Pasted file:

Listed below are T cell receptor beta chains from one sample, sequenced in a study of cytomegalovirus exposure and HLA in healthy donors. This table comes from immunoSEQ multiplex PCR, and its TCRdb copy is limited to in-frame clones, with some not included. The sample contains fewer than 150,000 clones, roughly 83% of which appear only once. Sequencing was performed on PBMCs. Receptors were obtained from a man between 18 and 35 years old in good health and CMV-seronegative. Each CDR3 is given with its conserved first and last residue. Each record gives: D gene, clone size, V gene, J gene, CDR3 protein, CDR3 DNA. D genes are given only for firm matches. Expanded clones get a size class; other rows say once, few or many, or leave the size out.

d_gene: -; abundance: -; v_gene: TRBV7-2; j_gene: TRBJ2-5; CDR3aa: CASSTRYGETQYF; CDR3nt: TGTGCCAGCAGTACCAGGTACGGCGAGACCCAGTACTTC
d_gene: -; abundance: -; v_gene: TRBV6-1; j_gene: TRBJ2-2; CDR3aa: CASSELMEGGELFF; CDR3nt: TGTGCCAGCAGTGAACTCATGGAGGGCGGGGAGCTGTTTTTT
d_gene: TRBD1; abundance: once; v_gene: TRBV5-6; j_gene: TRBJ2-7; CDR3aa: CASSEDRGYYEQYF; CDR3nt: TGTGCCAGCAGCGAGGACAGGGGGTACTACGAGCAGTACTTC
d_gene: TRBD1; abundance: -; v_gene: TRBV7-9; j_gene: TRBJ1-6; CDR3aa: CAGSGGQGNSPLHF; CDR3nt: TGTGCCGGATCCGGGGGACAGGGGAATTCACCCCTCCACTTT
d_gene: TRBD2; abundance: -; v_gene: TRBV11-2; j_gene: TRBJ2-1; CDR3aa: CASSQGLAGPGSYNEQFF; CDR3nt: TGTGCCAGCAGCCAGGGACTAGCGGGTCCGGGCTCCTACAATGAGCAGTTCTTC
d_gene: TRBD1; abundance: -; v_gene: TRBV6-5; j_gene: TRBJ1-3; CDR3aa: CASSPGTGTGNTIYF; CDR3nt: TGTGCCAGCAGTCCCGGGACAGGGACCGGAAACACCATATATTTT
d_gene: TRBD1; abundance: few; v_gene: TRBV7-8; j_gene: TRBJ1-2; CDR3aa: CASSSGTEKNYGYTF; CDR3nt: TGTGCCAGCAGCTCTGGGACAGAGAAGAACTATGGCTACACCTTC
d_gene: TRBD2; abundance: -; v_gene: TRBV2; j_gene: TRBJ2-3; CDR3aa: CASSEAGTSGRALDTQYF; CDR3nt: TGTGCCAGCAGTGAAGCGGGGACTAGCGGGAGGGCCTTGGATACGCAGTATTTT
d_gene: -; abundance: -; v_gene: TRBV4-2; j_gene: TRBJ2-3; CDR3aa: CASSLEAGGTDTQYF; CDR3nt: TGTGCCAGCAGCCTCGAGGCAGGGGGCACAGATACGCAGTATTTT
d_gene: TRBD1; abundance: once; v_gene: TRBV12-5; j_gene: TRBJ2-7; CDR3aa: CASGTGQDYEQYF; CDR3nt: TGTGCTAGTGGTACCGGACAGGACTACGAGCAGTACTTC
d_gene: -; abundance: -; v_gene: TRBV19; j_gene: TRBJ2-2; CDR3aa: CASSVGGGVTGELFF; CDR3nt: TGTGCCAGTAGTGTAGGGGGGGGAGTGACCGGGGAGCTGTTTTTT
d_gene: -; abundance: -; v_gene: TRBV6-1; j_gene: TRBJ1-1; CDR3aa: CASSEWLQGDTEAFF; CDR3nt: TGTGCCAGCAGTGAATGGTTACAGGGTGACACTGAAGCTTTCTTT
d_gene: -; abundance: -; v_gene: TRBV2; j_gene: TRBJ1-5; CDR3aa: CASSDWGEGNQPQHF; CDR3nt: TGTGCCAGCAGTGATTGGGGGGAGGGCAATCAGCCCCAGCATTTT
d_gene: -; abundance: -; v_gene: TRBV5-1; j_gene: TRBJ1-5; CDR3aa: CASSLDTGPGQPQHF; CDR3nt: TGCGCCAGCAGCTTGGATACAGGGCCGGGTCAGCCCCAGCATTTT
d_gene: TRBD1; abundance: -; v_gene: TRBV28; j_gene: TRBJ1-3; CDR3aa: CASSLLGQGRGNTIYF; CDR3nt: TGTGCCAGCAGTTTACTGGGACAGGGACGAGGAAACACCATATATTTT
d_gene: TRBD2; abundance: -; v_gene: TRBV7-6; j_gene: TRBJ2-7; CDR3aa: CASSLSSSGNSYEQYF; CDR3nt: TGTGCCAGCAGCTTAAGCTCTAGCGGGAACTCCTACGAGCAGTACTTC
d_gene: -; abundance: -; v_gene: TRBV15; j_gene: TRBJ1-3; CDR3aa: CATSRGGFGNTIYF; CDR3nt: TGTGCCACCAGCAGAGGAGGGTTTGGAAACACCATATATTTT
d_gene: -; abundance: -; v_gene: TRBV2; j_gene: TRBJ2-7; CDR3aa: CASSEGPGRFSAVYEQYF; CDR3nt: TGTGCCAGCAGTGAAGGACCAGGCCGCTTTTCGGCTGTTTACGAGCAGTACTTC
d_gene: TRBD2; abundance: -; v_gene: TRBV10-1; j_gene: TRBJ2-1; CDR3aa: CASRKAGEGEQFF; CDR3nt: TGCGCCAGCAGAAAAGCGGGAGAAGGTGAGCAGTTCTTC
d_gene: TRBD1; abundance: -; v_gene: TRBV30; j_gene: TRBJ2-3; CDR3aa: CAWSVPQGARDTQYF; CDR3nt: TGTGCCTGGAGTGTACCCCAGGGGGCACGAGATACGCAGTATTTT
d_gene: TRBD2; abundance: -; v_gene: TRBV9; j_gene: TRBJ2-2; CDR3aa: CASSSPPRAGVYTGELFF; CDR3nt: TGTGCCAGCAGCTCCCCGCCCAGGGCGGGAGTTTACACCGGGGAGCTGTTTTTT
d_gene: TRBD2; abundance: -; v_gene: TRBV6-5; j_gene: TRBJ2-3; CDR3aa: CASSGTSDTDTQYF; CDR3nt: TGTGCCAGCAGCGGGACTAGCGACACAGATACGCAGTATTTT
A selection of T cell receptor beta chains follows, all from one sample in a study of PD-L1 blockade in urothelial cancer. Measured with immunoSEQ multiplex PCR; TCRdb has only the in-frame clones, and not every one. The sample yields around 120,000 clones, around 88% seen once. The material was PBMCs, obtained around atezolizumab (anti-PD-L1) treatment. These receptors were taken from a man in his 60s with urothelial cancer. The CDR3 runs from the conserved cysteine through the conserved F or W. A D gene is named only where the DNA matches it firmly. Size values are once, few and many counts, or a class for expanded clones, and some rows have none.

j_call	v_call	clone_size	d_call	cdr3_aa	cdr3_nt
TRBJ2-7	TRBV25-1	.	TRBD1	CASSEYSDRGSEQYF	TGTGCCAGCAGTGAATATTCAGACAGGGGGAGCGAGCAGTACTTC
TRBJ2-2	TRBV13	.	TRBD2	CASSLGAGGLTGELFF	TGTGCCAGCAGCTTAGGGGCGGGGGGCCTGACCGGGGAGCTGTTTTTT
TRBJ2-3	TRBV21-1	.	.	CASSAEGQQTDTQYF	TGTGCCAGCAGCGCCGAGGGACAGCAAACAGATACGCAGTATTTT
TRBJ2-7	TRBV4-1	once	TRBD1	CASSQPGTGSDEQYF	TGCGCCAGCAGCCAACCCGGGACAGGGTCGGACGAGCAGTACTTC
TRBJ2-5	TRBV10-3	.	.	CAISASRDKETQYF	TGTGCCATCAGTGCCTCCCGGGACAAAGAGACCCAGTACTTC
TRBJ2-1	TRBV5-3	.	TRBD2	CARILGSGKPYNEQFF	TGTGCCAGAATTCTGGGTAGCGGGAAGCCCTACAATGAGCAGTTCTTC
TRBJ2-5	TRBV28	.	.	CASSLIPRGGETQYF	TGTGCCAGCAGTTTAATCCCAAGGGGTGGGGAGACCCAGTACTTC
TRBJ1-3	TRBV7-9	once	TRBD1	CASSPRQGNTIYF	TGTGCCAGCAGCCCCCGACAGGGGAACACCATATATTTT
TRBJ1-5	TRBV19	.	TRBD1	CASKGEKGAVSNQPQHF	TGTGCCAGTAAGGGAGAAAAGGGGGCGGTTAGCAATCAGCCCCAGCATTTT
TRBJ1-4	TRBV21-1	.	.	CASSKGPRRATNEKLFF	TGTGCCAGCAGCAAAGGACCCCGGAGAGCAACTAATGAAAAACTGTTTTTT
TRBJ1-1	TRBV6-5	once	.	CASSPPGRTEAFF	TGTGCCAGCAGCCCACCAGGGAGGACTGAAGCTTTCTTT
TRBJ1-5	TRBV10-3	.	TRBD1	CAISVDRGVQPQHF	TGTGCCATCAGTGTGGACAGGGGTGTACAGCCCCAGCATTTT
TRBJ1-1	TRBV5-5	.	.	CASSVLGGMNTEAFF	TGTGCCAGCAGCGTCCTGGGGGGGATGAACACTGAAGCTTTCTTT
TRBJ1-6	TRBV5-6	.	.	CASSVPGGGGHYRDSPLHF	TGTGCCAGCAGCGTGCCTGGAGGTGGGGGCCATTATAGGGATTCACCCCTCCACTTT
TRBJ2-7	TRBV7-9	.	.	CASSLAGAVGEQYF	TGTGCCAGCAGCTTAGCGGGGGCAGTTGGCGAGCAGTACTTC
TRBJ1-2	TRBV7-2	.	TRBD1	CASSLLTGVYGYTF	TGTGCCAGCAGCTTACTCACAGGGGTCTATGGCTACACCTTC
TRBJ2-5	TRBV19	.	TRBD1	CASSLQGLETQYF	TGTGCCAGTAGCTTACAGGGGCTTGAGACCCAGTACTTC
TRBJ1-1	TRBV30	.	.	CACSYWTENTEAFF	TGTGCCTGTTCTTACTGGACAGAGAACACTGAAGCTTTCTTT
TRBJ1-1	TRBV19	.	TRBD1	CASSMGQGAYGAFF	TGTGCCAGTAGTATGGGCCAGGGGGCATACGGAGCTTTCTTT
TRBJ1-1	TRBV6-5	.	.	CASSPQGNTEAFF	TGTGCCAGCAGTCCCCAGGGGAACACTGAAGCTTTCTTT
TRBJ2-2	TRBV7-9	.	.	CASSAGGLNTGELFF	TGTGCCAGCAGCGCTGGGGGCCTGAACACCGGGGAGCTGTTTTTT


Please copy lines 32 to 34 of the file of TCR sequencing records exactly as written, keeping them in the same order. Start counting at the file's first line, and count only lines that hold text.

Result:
TRBJ2-5	TRBV28	.	.	CASSLIPRGGETQYF	TGTGCCAGCAGTTTAATCCCAAGGGGTGGGGAGACCCAGTACTTC
TRBJ1-3	TRBV7-9	once	TRBD1	CASSPRQGNTIYF	TGTGCCAGCAGCCCCCGACAGGGGAACACCATATATTTT
TRBJ1-5	TRBV19	.	TRBD1	CASKGEKGAVSNQPQHF	TGTGCCAGTAAGGGAGAAAAGGGGGCGGTTAGCAATCAGCCCCAGCATTTT